Xcel customers may be on the hook for $123 million after coal shipments come up short

Hart Van Denburg/CPR News
Coal transported from a BNSF freight train piles up at the Comanche 3 Power Generating Station operated by Xcel Energy, southeast of Pueblo on Tuesday, Feb. 23, 2021.

Colorado’s largest electric utility wants to charge its customers $123 million next year to make up for coal-delivery shortfalls and high natural gas prices.

Xcel Energy asked the Colorado Public Utilities Commission to approve the new charges last week. In its filing, the company says labor shortages within the nation’s rail industry have cut the amount of coal shipped to fuel its power plants. As a result, Xcel has had to shift more of its power production to natural gas — a more expensive fuel whose costs this year were above the company’s projections.

With new supplies by railcar coming up short, Xcel has had to reserve its coal stockpile for the winter heating season, said Xcel-Colorado President Robert Kenney.

Xcel’s coal-fired power plants are expected to generate only half of the energy they normally do this winter, Kenney said. Meanwhile, the company’s generation from natural gas is expected to jump by 240 percent.

If the Public Utilities Commission approves Xcel’s request, the average household electric bill will increase by $3.92 for six months starting in January, according to company filings. The company would do that by increasing a fee added to customers’ bills called the electric commodity adjustment, which is used to pay for fuel supply and wholesale electricity.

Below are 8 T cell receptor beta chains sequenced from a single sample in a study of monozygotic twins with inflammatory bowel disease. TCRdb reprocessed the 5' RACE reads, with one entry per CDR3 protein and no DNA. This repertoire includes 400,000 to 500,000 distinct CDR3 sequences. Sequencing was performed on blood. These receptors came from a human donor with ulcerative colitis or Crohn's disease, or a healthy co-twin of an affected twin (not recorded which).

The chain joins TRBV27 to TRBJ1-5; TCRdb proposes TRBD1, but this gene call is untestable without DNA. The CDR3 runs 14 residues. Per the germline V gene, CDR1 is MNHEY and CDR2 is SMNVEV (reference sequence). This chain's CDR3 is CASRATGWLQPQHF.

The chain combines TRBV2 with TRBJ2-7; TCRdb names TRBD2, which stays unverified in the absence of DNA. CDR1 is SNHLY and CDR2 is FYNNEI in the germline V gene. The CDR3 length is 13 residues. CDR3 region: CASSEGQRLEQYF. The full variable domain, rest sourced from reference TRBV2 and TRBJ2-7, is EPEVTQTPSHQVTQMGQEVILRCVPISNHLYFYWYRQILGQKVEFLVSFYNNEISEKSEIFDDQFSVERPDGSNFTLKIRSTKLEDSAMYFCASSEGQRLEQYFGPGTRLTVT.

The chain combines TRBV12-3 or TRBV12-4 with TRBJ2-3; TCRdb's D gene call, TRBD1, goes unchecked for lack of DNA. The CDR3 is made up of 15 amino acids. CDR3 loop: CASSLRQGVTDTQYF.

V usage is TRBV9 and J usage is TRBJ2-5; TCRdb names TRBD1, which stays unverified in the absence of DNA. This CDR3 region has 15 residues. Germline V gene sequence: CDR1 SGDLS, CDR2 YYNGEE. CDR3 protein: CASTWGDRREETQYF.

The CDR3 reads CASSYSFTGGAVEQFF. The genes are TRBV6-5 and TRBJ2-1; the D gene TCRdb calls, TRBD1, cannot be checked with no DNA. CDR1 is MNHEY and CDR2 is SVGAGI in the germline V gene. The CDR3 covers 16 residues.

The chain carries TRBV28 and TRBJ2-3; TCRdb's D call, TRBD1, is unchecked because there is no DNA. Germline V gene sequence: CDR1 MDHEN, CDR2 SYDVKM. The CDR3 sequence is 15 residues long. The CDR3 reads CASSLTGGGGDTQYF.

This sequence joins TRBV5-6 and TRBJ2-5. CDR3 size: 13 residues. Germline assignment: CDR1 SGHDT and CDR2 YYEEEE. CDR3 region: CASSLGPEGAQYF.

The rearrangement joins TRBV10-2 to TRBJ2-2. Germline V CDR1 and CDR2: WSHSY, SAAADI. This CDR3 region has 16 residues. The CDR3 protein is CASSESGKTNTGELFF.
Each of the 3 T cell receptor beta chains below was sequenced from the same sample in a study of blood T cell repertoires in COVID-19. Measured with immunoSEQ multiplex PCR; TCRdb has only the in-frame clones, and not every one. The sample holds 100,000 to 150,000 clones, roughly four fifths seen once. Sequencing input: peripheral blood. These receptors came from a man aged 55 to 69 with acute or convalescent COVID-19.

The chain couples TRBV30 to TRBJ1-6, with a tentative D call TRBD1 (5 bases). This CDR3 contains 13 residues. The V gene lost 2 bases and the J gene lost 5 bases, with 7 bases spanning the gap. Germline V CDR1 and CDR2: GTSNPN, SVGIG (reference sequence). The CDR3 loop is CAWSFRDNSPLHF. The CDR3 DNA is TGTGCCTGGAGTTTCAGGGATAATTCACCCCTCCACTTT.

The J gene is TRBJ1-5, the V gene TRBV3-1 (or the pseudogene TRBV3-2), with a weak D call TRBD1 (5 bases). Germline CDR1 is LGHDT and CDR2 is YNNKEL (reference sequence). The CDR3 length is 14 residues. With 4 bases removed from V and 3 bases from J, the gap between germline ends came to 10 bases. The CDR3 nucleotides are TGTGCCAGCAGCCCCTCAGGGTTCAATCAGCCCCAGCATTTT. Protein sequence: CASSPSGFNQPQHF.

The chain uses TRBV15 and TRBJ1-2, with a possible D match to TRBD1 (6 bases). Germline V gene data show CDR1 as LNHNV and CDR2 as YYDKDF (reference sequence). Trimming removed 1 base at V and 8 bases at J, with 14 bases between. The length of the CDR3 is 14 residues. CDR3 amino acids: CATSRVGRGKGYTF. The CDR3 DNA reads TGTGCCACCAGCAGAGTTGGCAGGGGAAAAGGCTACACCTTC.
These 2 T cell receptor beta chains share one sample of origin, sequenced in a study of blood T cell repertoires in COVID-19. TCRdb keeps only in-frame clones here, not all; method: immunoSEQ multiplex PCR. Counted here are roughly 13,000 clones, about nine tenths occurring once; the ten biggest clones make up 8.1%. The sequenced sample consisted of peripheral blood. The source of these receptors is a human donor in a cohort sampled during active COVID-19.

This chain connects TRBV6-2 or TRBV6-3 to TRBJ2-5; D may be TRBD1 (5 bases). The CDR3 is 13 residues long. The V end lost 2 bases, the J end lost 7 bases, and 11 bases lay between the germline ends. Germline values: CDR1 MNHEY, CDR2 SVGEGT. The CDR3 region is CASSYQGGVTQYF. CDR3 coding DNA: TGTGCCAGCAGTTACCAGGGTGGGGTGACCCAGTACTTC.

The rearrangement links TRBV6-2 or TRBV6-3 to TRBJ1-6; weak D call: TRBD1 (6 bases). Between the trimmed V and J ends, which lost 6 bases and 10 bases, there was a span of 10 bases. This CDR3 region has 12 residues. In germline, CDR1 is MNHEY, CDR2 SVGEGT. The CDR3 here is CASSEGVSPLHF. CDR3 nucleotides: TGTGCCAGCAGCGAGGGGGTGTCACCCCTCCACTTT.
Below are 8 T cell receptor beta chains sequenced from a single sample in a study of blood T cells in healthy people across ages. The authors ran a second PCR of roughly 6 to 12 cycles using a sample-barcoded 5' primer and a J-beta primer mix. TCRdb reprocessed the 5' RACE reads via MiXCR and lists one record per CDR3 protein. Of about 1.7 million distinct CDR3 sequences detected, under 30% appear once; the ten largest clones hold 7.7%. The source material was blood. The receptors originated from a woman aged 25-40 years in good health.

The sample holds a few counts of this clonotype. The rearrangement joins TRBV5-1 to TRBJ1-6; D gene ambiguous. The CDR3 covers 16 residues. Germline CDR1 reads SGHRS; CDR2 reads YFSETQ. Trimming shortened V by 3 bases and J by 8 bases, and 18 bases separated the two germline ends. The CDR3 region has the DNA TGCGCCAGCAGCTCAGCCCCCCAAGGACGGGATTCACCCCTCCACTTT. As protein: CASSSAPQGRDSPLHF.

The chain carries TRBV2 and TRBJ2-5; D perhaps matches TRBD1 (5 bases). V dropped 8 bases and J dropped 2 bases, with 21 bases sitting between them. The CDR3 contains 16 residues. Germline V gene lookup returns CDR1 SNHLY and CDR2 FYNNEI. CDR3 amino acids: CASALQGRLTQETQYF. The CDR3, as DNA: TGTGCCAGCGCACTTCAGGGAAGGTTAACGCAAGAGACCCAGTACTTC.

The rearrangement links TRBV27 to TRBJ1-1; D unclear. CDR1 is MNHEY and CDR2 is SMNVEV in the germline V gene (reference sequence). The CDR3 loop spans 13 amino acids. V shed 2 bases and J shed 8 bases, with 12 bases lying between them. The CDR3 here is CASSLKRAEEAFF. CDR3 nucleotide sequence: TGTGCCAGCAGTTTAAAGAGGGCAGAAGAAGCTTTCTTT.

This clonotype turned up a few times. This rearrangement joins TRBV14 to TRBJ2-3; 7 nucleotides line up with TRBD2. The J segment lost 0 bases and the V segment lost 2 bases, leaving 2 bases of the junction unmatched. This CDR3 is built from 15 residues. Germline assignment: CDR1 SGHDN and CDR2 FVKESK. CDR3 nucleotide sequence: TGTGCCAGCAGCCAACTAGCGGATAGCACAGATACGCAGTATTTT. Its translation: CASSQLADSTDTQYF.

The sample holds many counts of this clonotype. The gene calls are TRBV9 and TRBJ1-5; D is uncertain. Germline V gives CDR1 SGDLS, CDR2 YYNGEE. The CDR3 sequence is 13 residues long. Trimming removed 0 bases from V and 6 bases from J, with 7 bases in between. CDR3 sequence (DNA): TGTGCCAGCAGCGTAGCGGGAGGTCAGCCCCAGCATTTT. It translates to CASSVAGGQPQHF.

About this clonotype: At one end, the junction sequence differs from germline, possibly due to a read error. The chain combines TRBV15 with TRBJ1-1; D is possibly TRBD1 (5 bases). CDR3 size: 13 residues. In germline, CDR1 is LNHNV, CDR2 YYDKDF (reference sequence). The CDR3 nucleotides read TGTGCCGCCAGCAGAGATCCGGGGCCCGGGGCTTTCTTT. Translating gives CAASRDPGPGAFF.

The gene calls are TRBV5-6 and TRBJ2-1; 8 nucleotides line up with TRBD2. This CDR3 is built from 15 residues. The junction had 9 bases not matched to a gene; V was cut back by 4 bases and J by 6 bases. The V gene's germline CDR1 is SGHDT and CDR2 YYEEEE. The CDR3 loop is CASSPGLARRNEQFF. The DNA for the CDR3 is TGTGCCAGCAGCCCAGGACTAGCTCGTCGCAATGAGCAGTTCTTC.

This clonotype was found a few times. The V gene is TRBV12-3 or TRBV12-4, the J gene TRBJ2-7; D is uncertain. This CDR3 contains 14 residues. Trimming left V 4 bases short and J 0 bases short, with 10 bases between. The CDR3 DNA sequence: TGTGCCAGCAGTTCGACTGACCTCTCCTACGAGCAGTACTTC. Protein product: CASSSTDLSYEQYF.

The Colorado Office of the Utility Consumer Advocate, which represents customers’ interests, expects to appeal the bill increase this month, officials there said.

Nationally, utilities depend on a network of trains and barges to transport large shipments of coal, said John Ward, the executive director of the National Coal Transportation Association. Rail worker layoffs and furloughs stemming from the COVID-19 pandemic have strained that supply chain, with railroads slowly rebuilding their labor pool.

“The railroads have been trying to play catch-up ever since,” Ward said.

So have utilities, which tapped their coal stockpiles to heat and power homes during long, widespread bouts of freezing temperatures, Ward said.

“Xcel is far from the only utility that’s in that situation,” he said. “A lot of people are conserving coal right now.”

Utilities across the U.S. are shutting down coal-fired power plants as they move away from carbon-emitting fuels and toward cleaner energy sources. Xcel is expected to stop burning coal in Colorado by 2031, according to a company plan approved by regulators this year.

Kenney said Xcel will have enough power for customers by using natural gas, renewables and other sources of energy. 

“Yes, this is an issue, but it’s an issue that we prepare for,” he said.